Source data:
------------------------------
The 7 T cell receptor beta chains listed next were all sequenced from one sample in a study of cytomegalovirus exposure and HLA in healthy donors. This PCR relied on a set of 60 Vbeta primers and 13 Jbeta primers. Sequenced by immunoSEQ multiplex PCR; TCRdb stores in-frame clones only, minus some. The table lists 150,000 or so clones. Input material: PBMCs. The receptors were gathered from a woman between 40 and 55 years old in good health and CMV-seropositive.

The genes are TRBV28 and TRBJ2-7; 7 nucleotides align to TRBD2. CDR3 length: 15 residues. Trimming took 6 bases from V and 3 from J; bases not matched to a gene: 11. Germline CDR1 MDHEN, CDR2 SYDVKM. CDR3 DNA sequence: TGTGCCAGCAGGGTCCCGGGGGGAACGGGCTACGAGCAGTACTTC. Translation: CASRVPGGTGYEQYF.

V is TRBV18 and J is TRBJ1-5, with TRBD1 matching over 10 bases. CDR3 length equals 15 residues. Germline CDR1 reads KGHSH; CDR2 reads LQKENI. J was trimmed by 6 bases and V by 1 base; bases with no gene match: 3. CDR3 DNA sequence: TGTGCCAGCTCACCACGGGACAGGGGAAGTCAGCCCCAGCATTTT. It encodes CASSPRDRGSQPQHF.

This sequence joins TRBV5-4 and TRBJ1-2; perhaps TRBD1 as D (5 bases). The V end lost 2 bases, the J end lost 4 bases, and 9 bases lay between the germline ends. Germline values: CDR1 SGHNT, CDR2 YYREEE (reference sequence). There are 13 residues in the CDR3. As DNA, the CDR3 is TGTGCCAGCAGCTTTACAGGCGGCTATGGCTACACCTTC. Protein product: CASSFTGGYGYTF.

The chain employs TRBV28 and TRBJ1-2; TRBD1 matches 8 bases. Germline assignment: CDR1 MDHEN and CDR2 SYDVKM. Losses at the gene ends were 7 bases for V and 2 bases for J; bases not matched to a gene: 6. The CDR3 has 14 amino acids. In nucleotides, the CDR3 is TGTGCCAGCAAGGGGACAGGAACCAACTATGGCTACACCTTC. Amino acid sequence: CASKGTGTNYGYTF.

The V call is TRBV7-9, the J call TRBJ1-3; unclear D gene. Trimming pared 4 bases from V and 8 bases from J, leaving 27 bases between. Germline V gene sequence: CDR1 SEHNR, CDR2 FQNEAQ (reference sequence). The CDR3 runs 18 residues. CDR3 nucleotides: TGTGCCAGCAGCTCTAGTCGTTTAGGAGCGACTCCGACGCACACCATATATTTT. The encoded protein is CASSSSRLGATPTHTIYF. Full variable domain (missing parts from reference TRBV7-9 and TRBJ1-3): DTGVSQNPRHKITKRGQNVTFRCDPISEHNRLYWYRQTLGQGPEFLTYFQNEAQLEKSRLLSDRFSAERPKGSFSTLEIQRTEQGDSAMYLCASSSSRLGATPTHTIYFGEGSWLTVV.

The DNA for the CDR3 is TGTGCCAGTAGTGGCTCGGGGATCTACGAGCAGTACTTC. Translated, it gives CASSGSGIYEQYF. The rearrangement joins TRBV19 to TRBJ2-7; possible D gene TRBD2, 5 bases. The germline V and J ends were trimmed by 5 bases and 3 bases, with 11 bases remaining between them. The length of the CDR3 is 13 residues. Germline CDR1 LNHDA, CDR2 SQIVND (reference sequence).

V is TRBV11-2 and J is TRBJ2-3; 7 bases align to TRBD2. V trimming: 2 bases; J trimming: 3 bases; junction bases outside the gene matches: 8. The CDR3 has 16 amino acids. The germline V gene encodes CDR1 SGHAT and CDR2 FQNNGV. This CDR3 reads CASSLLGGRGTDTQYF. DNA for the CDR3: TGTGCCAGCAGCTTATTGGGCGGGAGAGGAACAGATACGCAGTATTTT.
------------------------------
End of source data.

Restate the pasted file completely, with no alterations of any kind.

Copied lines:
The 7 T cell receptor beta chains listed next were all sequenced from one sample in a study of cytomegalovirus exposure and HLA in healthy donors. This PCR relied on a set of 60 Vbeta primers and 13 Jbeta primers. Sequenced by immunoSEQ multiplex PCR; TCRdb stores in-frame clones only, minus some. The table lists 150,000 or so clones. Input material: PBMCs. The receptors were gathered from a woman between 40 and 55 years old in good health and CMV-seropositive.

The genes are TRBV28 and TRBJ2-7; 7 nucleotides align to TRBD2. CDR3 length: 15 residues. Trimming took 6 bases from V and 3 from J; bases not matched to a gene: 11. Germline CDR1 MDHEN, CDR2 SYDVKM. CDR3 DNA sequence: TGTGCCAGCAGGGTCCCGGGGGGAACGGGCTACGAGCAGTACTTC. Translation: CASRVPGGTGYEQYF.

V is TRBV18 and J is TRBJ1-5, with TRBD1 matching over 10 bases. CDR3 length equals 15 residues. Germline CDR1 reads KGHSH; CDR2 reads LQKENI. J was trimmed by 6 bases and V by 1 base; bases with no gene match: 3. CDR3 DNA sequence: TGTGCCAGCTCACCACGGGACAGGGGAAGTCAGCCCCAGCATTTT. It encodes CASSPRDRGSQPQHF.

This sequence joins TRBV5-4 and TRBJ1-2; perhaps TRBD1 as D (5 bases). The V end lost 2 bases, the J end lost 4 bases, and 9 bases lay between the germline ends. Germline values: CDR1 SGHNT, CDR2 YYREEE (reference sequence). There are 13 residues in the CDR3. As DNA, the CDR3 is TGTGCCAGCAGCTTTACAGGCGGCTATGGCTACACCTTC. Protein product: CASSFTGGYGYTF.

The chain employs TRBV28 and TRBJ1-2; TRBD1 matches 8 bases. Germline assignment: CDR1 MDHEN and CDR2 SYDVKM. Losses at the gene ends were 7 bases for V and 2 bases for J; bases not matched to a gene: 6. The CDR3 has 14 amino acids. In nucleotides, the CDR3 is TGTGCCAGCAAGGGGACAGGAACCAACTATGGCTACACCTTC. Amino acid sequence: CASKGTGTNYGYTF.

The V call is TRBV7-9, the J call TRBJ1-3; unclear D gene. Trimming pared 4 bases from V and 8 bases from J, leaving 27 bases between. Germline V gene sequence: CDR1 SEHNR, CDR2 FQNEAQ (reference sequence). The CDR3 runs 18 residues. CDR3 nucleotides: TGTGCCAGCAGCTCTAGTCGTTTAGGAGCGACTCCGACGCACACCATATATTTT. The encoded protein is CASSSSRLGATPTHTIYF. Full variable domain (missing parts from reference TRBV7-9 and TRBJ1-3): DTGVSQNPRHKITKRGQNVTFRCDPISEHNRLYWYRQTLGQGPEFLTYFQNEAQLEKSRLLSDRFSAERPKGSFSTLEIQRTEQGDSAMYLCASSSSRLGATPTHTIYFGEGSWLTVV.

The DNA for the CDR3 is TGTGCCAGTAGTGGCTCGGGGATCTACGAGCAGTACTTC. Translated, it gives CASSGSGIYEQYF. The rearrangement joins TRBV19 to TRBJ2-7; possible D gene TRBD2, 5 bases. The germline V and J ends were trimmed by 5 bases and 3 bases, with 11 bases remaining between them. The length of the CDR3 is 13 residues. Germline CDR1 LNHDA, CDR2 SQIVND (reference sequence).

V is TRBV11-2 and J is TRBJ2-3; 7 bases align to TRBD2. V trimming: 2 bases; J trimming: 3 bases; junction bases outside the gene matches: 8. The CDR3 has 16 amino acids. The germline V gene encodes CDR1 SGHAT and CDR2 FQNNGV. This CDR3 reads CASSLLGGRGTDTQYF. DNA for the CDR3: TGTGCCAGCAGCTTATTGGGCGGGAGAGGAACAGATACGCAGTATTTT.